2017 celebrated the Centenary of the October Revolution and the 100th anniversary of the births of outstanding leaders, John Kennedy, Indira Gandhi and Sharaf Rashidov, whose interwoven destinies would have a profound impact on the history of the 20th century.
Sharaf Rashidov, was born on 6 November 1917 in Jizzakh, Uzbekistan. An outstanding diplomat, he is known for his peacekeeping activities, particularly during the Caribbean crisis, and as the architect of a peace treaty between India and Pakistan. He was also a talented writer with over 9 books published, work transferred to film and poetry set to music, but it was the legendary ‘Kashmir Song’ which assured Rashidov his greatest fame. It is a work that has long deserved international recognition and is a worthy introduction to an appreciation of both historic and contemporary Uzbek literature, worldwide.
The sixth OEBF Festival was dedicated to Sharaf Rashidov and following a presentation of ‘Kashmir Song’, published in English by Hertfordshire Press, the author was honoured posthumously, with the most prestigious award for his ‘Contribution to the Development and Promotion of Eurasian Literature’ by Marat Akhmedzhanov, vice-chairman of the Eurasian Creative Guild.
Uzbek literature owes much to its rich oral heritage but this is but one of the characteristics of the high calibre creative writing to emerge from the country, as exemplified by the number of Uzbek authors whose work has been represented in the OEBF festivals over the years.
This year, the breadth of subject matter of Uzbek work was poignantly illustrated by the presentation of ‘Stockholm Syndrome’ by Shahzoda Nazarova, currently based in the Netherlands and nominated best female author, OEBF-2016, and ‘Poems Island’ by Raim Farhadi, Laureate of the International Association ‘Generals of Peace for Peace’.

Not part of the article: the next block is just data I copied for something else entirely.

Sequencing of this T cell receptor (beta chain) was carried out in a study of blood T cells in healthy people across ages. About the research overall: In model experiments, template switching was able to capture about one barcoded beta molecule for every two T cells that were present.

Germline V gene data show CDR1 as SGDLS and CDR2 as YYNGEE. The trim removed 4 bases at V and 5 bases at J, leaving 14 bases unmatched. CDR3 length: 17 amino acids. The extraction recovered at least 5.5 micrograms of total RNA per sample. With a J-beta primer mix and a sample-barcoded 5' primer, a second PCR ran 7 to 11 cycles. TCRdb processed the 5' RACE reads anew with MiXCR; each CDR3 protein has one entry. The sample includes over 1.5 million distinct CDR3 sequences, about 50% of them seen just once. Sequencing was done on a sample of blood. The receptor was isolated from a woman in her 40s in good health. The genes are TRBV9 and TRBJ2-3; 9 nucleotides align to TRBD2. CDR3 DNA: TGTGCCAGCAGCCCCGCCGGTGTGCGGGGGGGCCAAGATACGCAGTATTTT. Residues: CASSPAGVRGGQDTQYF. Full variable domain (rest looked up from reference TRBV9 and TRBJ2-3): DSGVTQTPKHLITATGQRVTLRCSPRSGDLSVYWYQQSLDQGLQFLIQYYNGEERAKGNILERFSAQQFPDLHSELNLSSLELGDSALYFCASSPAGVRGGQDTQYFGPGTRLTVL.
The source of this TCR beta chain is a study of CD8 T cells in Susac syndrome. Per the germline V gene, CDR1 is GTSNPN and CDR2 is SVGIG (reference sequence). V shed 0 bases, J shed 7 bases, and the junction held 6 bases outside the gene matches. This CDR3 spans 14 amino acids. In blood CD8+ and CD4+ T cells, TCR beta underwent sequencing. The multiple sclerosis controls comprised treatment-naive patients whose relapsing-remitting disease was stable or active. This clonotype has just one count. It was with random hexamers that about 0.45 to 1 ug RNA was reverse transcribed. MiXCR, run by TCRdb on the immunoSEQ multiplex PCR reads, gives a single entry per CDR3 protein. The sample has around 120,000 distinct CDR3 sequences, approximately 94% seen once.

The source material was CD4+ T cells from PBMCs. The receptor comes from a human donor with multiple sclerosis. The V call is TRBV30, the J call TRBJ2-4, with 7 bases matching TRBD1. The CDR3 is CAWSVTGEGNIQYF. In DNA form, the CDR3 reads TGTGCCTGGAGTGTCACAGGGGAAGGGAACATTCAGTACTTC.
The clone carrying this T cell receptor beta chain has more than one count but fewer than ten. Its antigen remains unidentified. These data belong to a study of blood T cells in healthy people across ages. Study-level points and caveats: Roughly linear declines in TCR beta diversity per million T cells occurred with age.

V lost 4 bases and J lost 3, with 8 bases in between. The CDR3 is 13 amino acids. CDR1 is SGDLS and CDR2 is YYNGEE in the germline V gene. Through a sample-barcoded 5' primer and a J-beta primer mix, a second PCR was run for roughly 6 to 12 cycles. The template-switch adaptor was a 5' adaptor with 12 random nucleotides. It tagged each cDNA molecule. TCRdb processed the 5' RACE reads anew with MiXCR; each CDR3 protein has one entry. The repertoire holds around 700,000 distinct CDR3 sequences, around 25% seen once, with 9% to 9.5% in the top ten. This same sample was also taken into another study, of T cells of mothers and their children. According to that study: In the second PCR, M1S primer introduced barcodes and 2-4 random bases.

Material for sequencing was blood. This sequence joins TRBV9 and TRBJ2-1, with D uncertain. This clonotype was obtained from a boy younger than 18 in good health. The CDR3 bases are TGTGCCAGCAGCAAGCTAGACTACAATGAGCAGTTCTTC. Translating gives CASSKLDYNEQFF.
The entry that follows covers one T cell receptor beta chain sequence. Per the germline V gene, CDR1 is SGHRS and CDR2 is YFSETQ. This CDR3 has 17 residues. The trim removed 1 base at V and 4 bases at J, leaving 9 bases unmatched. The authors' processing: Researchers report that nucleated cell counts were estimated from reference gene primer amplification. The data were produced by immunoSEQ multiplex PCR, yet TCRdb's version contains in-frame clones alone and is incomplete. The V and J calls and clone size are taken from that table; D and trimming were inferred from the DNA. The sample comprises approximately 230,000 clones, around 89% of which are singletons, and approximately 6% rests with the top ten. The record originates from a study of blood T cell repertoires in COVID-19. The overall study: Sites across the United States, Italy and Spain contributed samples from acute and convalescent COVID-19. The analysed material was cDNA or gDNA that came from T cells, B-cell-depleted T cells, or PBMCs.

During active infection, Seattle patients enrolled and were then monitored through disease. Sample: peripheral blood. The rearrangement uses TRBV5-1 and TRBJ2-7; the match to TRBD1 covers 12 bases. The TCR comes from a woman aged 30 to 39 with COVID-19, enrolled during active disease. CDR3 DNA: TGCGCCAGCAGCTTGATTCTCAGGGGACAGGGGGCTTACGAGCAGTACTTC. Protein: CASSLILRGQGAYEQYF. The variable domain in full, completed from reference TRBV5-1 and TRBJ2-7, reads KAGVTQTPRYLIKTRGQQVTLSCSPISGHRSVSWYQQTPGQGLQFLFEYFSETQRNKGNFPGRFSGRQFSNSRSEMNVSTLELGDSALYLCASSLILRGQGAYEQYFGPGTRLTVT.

Tashkent author, Isazhon Sulton was awarded 2nd place in the Short Prose category and Feruza Eshmirzayeva took third place in the field of Translation. They follow in the footsteps of previous award-winning festival participants from Uzbekistan including renowned authors: Erkin Agzam, Boris Nedosekov, Marinika Babanazarova, Hamid Ismailov and Galina Dolgaya.
Unique people create unique literature and a core aim of the annual The Open Eurasian Literature Festival & Book Forum is to create a platform on which a community of talented people can exchange ideas and promote their cultural activities to a wider, international audience. In Stockholm, this was delivered through an expansive and stimulating programme of presentations, art exhibitions, performances, discussions and debate involving authors, poets, musicians, publishers, editors and translators from more than 10 countries including: Belarus, Bulgaria, Israel, Kazakhstan, Kyrgyzstan, Russia, Sweden, UK, Ukraine and Uzbekistan. Now in its sixth year, the event continues to gather momentum and in 2017, over 1100 participants from 37 countries, including 47 participants from Uzbekistan alone, submitted work to the open competition.
The OEBF Festival and the Open Eurasia competition are the non-profit organizations, operating without public subsidy and supported by the Eurasian Creative Guild and the Hertfordshire Press (Great Britain) publishing house.